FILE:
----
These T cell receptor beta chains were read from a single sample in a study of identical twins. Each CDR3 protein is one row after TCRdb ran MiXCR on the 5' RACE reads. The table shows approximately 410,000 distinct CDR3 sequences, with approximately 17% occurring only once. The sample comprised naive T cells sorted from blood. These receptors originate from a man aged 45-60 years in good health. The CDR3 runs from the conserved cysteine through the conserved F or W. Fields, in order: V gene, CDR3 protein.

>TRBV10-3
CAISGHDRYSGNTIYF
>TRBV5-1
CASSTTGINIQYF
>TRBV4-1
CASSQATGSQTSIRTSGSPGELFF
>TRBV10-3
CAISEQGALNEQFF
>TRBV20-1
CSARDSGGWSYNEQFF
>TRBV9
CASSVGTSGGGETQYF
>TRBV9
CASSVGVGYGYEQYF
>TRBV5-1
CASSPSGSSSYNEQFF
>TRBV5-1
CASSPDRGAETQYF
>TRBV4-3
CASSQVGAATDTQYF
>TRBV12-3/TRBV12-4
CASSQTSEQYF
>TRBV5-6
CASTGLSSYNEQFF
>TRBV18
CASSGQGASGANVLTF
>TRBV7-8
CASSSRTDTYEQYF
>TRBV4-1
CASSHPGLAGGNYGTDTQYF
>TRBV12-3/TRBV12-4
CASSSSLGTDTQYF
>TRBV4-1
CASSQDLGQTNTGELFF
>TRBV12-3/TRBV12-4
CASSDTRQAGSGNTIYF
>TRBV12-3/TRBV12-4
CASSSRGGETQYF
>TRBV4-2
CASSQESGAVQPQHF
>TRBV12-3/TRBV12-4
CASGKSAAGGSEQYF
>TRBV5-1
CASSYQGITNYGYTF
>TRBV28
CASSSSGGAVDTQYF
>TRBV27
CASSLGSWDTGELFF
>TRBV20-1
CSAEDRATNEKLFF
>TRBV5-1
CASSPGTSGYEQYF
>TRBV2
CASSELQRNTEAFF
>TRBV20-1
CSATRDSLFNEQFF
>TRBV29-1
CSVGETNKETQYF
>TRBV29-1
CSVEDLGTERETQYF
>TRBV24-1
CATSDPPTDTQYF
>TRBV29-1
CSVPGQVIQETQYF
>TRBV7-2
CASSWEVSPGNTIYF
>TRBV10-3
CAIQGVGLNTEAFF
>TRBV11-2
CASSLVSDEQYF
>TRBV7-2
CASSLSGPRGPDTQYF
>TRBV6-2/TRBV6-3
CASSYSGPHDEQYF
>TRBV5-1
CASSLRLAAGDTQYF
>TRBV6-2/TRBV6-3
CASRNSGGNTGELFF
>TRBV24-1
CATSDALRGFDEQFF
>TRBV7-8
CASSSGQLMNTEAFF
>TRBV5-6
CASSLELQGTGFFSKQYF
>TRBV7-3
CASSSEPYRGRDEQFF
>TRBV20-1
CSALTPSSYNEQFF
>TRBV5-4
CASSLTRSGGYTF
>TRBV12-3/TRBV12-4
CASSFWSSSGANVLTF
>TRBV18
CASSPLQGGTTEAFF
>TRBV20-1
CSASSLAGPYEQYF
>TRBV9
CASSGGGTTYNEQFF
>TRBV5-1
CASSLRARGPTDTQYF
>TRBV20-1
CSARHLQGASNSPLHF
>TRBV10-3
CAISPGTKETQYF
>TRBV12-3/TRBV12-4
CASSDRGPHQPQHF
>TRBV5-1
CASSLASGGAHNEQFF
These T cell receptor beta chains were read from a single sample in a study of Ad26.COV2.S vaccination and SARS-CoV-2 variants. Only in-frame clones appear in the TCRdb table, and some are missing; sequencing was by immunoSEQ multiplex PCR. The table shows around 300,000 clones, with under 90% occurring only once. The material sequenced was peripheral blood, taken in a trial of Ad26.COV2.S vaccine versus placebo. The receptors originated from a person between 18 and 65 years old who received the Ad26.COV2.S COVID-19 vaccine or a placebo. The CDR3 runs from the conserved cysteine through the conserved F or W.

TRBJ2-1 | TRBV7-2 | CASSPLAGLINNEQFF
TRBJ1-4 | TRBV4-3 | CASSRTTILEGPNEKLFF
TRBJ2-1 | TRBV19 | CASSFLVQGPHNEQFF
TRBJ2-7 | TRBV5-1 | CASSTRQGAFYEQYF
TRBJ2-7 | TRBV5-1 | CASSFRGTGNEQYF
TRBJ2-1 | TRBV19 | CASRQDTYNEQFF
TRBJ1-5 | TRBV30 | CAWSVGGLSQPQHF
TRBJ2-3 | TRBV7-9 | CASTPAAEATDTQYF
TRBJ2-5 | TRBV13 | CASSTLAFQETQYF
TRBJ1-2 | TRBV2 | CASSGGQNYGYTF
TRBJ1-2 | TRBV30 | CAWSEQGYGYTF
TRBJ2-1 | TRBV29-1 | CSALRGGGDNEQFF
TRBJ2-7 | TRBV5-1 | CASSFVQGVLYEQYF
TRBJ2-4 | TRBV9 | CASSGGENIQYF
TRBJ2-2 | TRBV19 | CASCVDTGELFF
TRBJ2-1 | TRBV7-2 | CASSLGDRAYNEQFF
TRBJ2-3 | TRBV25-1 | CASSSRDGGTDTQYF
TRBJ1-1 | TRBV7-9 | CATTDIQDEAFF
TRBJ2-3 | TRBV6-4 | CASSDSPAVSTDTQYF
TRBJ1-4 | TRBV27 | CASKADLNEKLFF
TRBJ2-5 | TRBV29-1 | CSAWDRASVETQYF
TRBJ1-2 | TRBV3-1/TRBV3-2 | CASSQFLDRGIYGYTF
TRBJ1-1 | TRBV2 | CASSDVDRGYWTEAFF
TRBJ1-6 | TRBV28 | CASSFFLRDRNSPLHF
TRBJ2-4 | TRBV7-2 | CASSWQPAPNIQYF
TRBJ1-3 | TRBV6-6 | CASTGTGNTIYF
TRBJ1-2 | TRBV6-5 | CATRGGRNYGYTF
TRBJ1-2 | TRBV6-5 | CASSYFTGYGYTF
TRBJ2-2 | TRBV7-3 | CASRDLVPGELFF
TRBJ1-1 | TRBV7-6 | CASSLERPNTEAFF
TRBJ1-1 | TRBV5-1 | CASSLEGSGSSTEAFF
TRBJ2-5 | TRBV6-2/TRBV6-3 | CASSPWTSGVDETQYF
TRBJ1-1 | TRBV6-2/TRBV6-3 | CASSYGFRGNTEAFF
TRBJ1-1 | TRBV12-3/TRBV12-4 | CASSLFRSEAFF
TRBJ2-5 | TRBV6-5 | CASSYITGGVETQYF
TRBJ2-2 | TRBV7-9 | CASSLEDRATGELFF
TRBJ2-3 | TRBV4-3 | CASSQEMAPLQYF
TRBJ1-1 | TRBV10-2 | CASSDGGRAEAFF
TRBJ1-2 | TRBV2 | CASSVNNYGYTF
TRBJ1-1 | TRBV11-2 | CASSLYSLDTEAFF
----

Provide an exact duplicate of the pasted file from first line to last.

These T cell receptor beta chains were read from a single sample in a study of identical twins. Each CDR3 protein is one row after TCRdb ran MiXCR on the 5' RACE reads. The table shows approximately 410,000 distinct CDR3 sequences, with approximately 17% occurring only once. The sample comprised naive T cells sorted from blood. These receptors originate from a man aged 45-60 years in good health. The CDR3 runs from the conserved cysteine through the conserved F or W. Fields, in order: V gene, CDR3 protein.

>TRBV10-3
CAISGHDRYSGNTIYF
>TRBV5-1
CASSTTGINIQYF
>TRBV4-1
CASSQATGSQTSIRTSGSPGELFF
>TRBV10-3
CAISEQGALNEQFF
>TRBV20-1
CSARDSGGWSYNEQFF
>TRBV9
CASSVGTSGGGETQYF
>TRBV9
CASSVGVGYGYEQYF
>TRBV5-1
CASSPSGSSSYNEQFF
>TRBV5-1
CASSPDRGAETQYF
>TRBV4-3
CASSQVGAATDTQYF
>TRBV12-3/TRBV12-4
CASSQTSEQYF
>TRBV5-6
CASTGLSSYNEQFF
>TRBV18
CASSGQGASGANVLTF
>TRBV7-8
CASSSRTDTYEQYF
>TRBV4-1
CASSHPGLAGGNYGTDTQYF
>TRBV12-3/TRBV12-4
CASSSSLGTDTQYF
>TRBV4-1
CASSQDLGQTNTGELFF
>TRBV12-3/TRBV12-4
CASSDTRQAGSGNTIYF
>TRBV12-3/TRBV12-4
CASSSRGGETQYF
>TRBV4-2
CASSQESGAVQPQHF
>TRBV12-3/TRBV12-4
CASGKSAAGGSEQYF
>TRBV5-1
CASSYQGITNYGYTF
>TRBV28
CASSSSGGAVDTQYF
>TRBV27
CASSLGSWDTGELFF
>TRBV20-1
CSAEDRATNEKLFF
>TRBV5-1
CASSPGTSGYEQYF
>TRBV2
CASSELQRNTEAFF
>TRBV20-1
CSATRDSLFNEQFF
>TRBV29-1
CSVGETNKETQYF
>TRBV29-1
CSVEDLGTERETQYF
>TRBV24-1
CATSDPPTDTQYF
>TRBV29-1
CSVPGQVIQETQYF
>TRBV7-2
CASSWEVSPGNTIYF
>TRBV10-3
CAIQGVGLNTEAFF
>TRBV11-2
CASSLVSDEQYF
>TRBV7-2
CASSLSGPRGPDTQYF
>TRBV6-2/TRBV6-3
CASSYSGPHDEQYF
>TRBV5-1
CASSLRLAAGDTQYF
>TRBV6-2/TRBV6-3
CASRNSGGNTGELFF
>TRBV24-1
CATSDALRGFDEQFF
>TRBV7-8
CASSSGQLMNTEAFF
>TRBV5-6
CASSLELQGTGFFSKQYF
>TRBV7-3
CASSSEPYRGRDEQFF
>TRBV20-1
CSALTPSSYNEQFF
>TRBV5-4
CASSLTRSGGYTF
>TRBV12-3/TRBV12-4
CASSFWSSSGANVLTF
>TRBV18
CASSPLQGGTTEAFF
>TRBV20-1
CSASSLAGPYEQYF
>TRBV9
CASSGGGTTYNEQFF
>TRBV5-1
CASSLRARGPTDTQYF
>TRBV20-1
CSARHLQGASNSPLHF
>TRBV10-3
CAISPGTKETQYF
>TRBV12-3/TRBV12-4
CASSDRGPHQPQHF
>TRBV5-1
CASSLASGGAHNEQFF
These T cell receptor beta chains were read from a single sample in a study of Ad26.COV2.S vaccination and SARS-CoV-2 variants. Only in-frame clones appear in the TCRdb table, and some are missing; sequencing was by immunoSEQ multiplex PCR. The table shows around 300,000 clones, with under 90% occurring only once. The material sequenced was peripheral blood, taken in a trial of Ad26.COV2.S vaccine versus placebo. The receptors originated from a person between 18 and 65 years old who received the Ad26.COV2.S COVID-19 vaccine or a placebo. The CDR3 runs from the conserved cysteine through the conserved F or W.

TRBJ2-1 | TRBV7-2 | CASSPLAGLINNEQFF
TRBJ1-4 | TRBV4-3 | CASSRTTILEGPNEKLFF
TRBJ2-1 | TRBV19 | CASSFLVQGPHNEQFF
TRBJ2-7 | TRBV5-1 | CASSTRQGAFYEQYF
TRBJ2-7 | TRBV5-1 | CASSFRGTGNEQYF
TRBJ2-1 | TRBV19 | CASRQDTYNEQFF
TRBJ1-5 | TRBV30 | CAWSVGGLSQPQHF
TRBJ2-3 | TRBV7-9 | CASTPAAEATDTQYF
TRBJ2-5 | TRBV13 | CASSTLAFQETQYF
TRBJ1-2 | TRBV2 | CASSGGQNYGYTF
TRBJ1-2 | TRBV30 | CAWSEQGYGYTF
TRBJ2-1 | TRBV29-1 | CSALRGGGDNEQFF
TRBJ2-7 | TRBV5-1 | CASSFVQGVLYEQYF
TRBJ2-4 | TRBV9 | CASSGGENIQYF
TRBJ2-2 | TRBV19 | CASCVDTGELFF
TRBJ2-1 | TRBV7-2 | CASSLGDRAYNEQFF
TRBJ2-3 | TRBV25-1 | CASSSRDGGTDTQYF
TRBJ1-1 | TRBV7-9 | CATTDIQDEAFF
TRBJ2-3 | TRBV6-4 | CASSDSPAVSTDTQYF
TRBJ1-4 | TRBV27 | CASKADLNEKLFF
TRBJ2-5 | TRBV29-1 | CSAWDRASVETQYF
TRBJ1-2 | TRBV3-1/TRBV3-2 | CASSQFLDRGIYGYTF
TRBJ1-1 | TRBV2 | CASSDVDRGYWTEAFF
TRBJ1-6 | TRBV28 | CASSFFLRDRNSPLHF
TRBJ2-4 | TRBV7-2 | CASSWQPAPNIQYF
TRBJ1-3 | TRBV6-6 | CASTGTGNTIYF
TRBJ1-2 | TRBV6-5 | CATRGGRNYGYTF
TRBJ1-2 | TRBV6-5 | CASSYFTGYGYTF
TRBJ2-2 | TRBV7-3 | CASRDLVPGELFF
TRBJ1-1 | TRBV7-6 | CASSLERPNTEAFF
TRBJ1-1 | TRBV5-1 | CASSLEGSGSSTEAFF
TRBJ2-5 | TRBV6-2/TRBV6-3 | CASSPWTSGVDETQYF
TRBJ1-1 | TRBV6-2/TRBV6-3 | CASSYGFRGNTEAFF
TRBJ1-1 | TRBV12-3/TRBV12-4 | CASSLFRSEAFF
TRBJ2-5 | TRBV6-5 | CASSYITGGVETQYF
TRBJ2-2 | TRBV7-9 | CASSLEDRATGELFF
TRBJ2-3 | TRBV4-3 | CASSQEMAPLQYF
TRBJ1-1 | TRBV10-2 | CASSDGGRAEAFF
TRBJ1-2 | TRBV2 | CASSVNNYGYTF
TRBJ1-1 | TRBV11-2 | CASSLYSLDTEAFF